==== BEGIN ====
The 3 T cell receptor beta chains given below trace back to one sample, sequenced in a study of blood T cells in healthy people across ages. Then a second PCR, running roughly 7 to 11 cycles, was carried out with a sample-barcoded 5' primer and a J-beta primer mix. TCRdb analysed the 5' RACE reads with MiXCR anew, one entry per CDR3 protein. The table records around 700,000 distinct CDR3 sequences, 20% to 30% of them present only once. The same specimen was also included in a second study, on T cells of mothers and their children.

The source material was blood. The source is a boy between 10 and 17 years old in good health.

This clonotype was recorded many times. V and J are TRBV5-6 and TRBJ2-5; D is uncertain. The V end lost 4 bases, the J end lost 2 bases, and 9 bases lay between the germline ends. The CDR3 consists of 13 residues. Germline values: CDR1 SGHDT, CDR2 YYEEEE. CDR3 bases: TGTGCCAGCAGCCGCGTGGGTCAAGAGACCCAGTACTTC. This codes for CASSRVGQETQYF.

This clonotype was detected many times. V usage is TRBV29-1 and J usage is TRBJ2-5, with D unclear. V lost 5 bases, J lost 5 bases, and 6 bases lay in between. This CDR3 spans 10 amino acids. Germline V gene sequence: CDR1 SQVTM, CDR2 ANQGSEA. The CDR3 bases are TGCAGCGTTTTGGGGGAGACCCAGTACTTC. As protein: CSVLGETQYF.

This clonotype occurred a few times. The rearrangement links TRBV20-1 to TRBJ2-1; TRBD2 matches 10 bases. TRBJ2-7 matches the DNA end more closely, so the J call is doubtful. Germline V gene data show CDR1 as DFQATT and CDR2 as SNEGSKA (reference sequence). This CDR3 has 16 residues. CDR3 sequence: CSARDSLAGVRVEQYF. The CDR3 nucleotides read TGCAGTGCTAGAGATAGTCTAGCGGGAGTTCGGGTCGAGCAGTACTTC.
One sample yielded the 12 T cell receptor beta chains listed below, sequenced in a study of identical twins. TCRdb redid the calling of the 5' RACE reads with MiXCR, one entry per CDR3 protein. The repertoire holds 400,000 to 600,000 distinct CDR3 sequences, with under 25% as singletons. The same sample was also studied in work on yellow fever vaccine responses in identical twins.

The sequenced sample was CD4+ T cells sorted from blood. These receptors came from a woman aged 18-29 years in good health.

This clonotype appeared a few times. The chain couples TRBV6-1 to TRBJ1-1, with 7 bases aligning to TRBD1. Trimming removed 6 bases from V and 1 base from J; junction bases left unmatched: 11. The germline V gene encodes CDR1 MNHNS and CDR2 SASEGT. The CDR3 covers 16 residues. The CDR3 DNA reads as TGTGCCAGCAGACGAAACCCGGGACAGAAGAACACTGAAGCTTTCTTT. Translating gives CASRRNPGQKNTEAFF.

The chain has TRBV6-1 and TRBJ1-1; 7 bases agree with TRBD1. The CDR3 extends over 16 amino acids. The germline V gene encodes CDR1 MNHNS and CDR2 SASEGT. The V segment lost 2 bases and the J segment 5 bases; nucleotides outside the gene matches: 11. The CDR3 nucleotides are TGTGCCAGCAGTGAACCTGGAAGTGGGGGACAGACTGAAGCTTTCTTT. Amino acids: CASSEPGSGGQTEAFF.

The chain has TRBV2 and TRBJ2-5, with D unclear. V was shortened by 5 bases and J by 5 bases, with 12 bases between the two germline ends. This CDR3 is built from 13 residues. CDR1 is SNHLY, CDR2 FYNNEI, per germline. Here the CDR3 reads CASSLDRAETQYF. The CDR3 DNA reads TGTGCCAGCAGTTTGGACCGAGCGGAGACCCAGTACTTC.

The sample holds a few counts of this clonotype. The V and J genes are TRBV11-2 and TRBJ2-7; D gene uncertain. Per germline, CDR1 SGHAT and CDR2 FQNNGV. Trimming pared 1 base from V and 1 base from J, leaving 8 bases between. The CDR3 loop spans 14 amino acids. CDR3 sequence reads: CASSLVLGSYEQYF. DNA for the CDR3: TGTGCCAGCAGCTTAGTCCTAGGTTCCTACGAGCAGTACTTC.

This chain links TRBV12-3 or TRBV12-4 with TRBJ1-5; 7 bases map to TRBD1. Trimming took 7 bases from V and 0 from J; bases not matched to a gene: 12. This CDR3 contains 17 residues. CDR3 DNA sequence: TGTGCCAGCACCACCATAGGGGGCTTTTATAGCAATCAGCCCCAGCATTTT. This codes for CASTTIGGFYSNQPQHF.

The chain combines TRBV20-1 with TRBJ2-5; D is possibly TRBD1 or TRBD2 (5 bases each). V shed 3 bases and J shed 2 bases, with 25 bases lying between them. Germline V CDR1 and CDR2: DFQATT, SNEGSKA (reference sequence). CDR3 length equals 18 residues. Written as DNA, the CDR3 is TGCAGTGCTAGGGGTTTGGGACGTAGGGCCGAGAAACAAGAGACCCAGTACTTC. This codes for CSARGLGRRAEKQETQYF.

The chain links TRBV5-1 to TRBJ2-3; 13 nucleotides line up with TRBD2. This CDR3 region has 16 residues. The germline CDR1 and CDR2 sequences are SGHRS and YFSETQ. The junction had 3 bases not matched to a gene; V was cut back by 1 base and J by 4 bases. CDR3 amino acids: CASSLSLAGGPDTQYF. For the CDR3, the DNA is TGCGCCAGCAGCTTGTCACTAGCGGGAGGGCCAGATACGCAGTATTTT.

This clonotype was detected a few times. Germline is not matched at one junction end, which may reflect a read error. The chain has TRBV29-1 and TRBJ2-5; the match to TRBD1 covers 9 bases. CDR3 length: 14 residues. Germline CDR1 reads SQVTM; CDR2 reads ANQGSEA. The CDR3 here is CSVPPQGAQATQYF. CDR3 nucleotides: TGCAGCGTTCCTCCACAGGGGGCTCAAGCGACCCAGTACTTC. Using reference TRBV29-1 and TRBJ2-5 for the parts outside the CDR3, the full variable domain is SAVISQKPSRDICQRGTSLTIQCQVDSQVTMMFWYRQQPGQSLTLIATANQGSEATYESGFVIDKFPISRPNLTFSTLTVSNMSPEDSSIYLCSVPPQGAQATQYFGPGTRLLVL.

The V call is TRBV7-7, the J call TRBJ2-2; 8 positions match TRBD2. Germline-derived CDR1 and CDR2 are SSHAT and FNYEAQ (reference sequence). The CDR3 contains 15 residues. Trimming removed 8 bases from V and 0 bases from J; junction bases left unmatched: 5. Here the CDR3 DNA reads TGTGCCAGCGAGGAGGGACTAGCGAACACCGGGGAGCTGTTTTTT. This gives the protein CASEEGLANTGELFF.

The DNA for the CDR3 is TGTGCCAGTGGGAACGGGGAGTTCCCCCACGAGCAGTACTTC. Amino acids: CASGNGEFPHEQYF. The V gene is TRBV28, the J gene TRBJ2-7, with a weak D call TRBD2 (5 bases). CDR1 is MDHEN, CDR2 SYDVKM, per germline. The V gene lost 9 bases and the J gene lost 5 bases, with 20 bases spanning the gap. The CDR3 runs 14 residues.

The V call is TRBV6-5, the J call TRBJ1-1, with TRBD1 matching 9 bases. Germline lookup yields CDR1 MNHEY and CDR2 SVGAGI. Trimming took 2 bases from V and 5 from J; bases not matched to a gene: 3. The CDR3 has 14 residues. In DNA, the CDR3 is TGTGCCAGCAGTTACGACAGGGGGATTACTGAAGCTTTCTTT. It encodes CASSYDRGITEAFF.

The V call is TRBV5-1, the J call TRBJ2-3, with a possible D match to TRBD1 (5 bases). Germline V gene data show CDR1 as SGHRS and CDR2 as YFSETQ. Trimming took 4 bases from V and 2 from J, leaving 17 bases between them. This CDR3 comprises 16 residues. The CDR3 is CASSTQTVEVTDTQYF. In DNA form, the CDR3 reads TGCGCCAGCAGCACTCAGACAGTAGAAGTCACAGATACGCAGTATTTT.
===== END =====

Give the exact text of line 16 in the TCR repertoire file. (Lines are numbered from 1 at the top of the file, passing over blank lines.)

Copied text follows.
The V call is TRBV7-7, the J call TRBJ2-2; 8 positions match TRBD2. Germline-derived CDR1 and CDR2 are SSHAT and FNYEAQ (reference sequence). The CDR3 contains 15 residues. Trimming removed 8 bases from V and 0 bases from J; junction bases left unmatched: 5. Here the CDR3 DNA reads TGTGCCAGCGAGGAGGGACTAGCGAACACCGGGGAGCTGTTTTTT. This gives the protein CASEEGLANTGELFF.